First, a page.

Six Star Pro Nutrition


How to train your fast-twitch muscles

Athletes who want to increase the amount of fast-twitch muscle fibers need to focus their training to a higher intensity and/or high velocity of contraction, with slightly lower volume.
Six Star Pro Staff
Six Star Pro Staff
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A solid combination of speed, agility, strength and power is what truly separates elite athletes from the average Joes. But do these athletes have a superior genetic advantage, or are they simply outworking their rec league counterparts? The answer is a bit of both – it’s a complex mix of elite genetics and training that combine to create the superathletes that continuously entertain us with their highlight reel performances.

Just one of these key differences is muscle fiber types. Every muscle in your body is made up of a bundle of small fibers consisting of two main types of fibers: slow twitch and fast twitch. The average person has about 50% slow and 50% fast fibers in most muscles. Those who dominate the athletic world, however, are blessed with muscle fiber composition variation compatible with their chosen sport.

In bodybuilding, powerlifting, football and other power-based sports, elite athletes most often have muscle fiber compositions that feature more fast-twitch muscle fibers. These types of muscle fibers have significantly greater growth potential and have a very fast contraction time. They help to facilitate any type of anaerobic exercise, like weightlifting and sprinting, whereas slow-twitch fibers are used for more aerobic or endurance-based work, like cycling and long-distance running.

The predominant muscle fiber type in each person is mainly determined by genetics. Most people have roughly even distribution of fast and slow muscle fiber types. Athletes who want to increase the amount of fast-twitch muscle fibers need to focus their training to a higher intensity and/or high velocity of contraction, with slightly lower volume. And while this type of training may not get you close to the level of pro athlete, each person does have room to improve in some aspect of their performance through muscle fiber-type training. By optimizing your training, you can train your muscles to use more anaerobic metabolism (for size and speed). This training can allow athletes to take their speed and explosive power to the next level.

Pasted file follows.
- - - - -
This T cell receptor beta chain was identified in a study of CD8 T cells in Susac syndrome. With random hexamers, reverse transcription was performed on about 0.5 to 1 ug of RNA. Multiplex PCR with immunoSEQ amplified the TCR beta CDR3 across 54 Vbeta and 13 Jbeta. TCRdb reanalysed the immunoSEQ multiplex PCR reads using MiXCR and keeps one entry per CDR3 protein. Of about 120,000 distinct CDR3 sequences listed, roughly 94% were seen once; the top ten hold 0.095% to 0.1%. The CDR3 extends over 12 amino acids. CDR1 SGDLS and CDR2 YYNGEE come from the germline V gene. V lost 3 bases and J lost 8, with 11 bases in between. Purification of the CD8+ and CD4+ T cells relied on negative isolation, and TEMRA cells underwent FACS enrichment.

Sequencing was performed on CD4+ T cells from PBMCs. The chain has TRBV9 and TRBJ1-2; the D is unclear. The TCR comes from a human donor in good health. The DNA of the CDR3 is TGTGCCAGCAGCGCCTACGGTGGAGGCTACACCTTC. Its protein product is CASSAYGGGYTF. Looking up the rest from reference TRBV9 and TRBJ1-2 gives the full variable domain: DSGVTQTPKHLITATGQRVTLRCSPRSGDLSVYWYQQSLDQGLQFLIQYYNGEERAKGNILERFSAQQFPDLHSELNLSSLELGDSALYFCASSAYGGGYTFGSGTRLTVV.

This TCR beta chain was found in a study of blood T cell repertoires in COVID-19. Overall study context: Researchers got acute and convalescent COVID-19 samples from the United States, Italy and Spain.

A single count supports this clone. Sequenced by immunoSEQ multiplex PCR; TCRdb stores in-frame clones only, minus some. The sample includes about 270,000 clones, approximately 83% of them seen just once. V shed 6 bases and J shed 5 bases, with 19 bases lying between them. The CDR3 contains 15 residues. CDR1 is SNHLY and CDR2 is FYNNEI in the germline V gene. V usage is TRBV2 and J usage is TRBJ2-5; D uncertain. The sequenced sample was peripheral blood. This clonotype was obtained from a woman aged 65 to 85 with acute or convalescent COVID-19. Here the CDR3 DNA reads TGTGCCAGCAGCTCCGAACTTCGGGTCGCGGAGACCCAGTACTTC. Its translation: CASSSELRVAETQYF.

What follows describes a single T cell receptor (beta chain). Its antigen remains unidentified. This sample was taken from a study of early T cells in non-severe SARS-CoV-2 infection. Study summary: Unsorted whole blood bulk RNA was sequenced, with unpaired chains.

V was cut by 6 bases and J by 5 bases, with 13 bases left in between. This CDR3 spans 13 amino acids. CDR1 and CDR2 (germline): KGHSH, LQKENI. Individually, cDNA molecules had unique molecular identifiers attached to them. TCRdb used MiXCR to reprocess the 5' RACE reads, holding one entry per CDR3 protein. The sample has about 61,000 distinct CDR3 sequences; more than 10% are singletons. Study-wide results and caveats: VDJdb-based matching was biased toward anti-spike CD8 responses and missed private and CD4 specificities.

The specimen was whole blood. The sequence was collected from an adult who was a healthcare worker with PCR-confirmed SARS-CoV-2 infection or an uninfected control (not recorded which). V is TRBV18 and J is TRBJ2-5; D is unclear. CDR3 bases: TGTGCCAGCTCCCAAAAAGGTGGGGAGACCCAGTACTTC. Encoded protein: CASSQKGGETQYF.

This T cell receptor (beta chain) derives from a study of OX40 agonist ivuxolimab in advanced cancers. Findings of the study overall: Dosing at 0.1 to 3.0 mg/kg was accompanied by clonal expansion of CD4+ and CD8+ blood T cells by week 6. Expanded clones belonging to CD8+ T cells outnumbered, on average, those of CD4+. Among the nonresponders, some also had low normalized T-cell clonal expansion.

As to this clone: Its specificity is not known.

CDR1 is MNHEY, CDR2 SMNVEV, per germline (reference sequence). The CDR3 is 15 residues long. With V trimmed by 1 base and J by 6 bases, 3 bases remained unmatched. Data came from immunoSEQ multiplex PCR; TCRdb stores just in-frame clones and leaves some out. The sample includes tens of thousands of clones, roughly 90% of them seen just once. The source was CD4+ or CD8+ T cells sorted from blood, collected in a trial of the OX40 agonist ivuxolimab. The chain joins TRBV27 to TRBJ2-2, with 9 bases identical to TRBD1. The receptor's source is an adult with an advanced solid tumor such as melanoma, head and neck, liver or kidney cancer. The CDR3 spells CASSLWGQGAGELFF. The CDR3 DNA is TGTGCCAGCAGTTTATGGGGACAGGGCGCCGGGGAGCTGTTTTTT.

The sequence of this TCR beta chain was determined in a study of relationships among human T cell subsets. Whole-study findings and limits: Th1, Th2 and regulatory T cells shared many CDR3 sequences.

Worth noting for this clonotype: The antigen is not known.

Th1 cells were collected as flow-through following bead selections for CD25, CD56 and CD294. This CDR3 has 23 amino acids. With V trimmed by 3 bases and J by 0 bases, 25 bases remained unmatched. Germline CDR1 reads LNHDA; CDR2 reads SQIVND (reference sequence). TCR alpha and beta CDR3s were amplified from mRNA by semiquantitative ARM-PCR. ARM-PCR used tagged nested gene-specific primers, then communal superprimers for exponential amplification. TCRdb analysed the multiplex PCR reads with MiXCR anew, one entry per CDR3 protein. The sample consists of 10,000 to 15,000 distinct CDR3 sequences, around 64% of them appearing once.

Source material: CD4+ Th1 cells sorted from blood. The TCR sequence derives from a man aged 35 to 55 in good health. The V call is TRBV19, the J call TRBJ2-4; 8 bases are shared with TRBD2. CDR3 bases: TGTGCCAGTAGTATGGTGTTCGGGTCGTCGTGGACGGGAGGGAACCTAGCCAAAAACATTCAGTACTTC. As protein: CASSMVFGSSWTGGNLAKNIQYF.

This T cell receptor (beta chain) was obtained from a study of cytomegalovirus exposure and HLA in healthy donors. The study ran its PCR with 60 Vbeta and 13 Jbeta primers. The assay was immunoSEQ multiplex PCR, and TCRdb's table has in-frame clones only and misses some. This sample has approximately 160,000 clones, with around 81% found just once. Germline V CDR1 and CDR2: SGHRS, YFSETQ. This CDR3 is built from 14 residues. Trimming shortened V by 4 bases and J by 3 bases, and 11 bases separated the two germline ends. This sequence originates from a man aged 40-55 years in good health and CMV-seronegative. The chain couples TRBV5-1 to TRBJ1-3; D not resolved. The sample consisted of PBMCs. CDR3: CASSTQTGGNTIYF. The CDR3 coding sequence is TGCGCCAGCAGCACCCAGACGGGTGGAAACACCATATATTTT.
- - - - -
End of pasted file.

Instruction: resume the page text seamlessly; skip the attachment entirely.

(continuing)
When creating a workout to target fast-twitch muscle fibers, add explosive movements like box jumps, medicine ball slams and kettlebell swings to your routine. Ensure that part of your training program focuses on heavier power exercises – like power cleans, push presses and squats – and lift very heavy (90% or more of your 1-rep max) as explosively as you can. At the same time, you increase fast-twitch muscle fiber recruitment through fatigue – this is because your body has to recruit fast-twitch fibers after slow-twitch fibers are exhausted in order to continue the set. This can be accomplished by shortening your rest periods between sets and using other techniques, like supersets and high-rep sets.

  • Workout 1: Heavy, 1-5 repetitions, 3-5 minutes rest (squats, deadlifts, bench presses, shoulder presses, pull-ups)
  • Workout 2: 8-12 repetitions, 60-90 seconds rest, mainly compound movements (squats, deadlifts, bench presses, shoulder presses, pull-ups)
  • Workout 3: 12-15 repetitions, 30-60 seconds rest, supersets – combination of compound and isolation exercises

It is important to remember that while training with heavy weights and at a high energy level, the risk of injury is significantly increased. Warm up thoroughly before each training session.

Example Program

DAY 1:

Box Jumps43
Sumo Deadlifts53
Overhead Push Press55
Weighted Chin-Ups55
Lateral Med Ball Tosses3 (per side)5


DAY 3:

Back Squats48
Bench Press48
Barbell Hip Thrusts48
Barbell Rows
Neutral-Grip Overhead Dumbbell Press
Plank360 seconds


DAY 5:

Bulgarian Split Squats3 (per leg)12
Single-Leg Deadlifts
Incline Push-Ups
Inverted Suspension Rows
Landmine Core Rotations
Dumbbell Hammer Curls
Triceps Pushdowns

1Gabriel DA, Kamen G, Frost G. Neural adaptations to resistive exercise: mechanisms and recommendations for training practices. Sports Med. 2006; 36(2):133–49.

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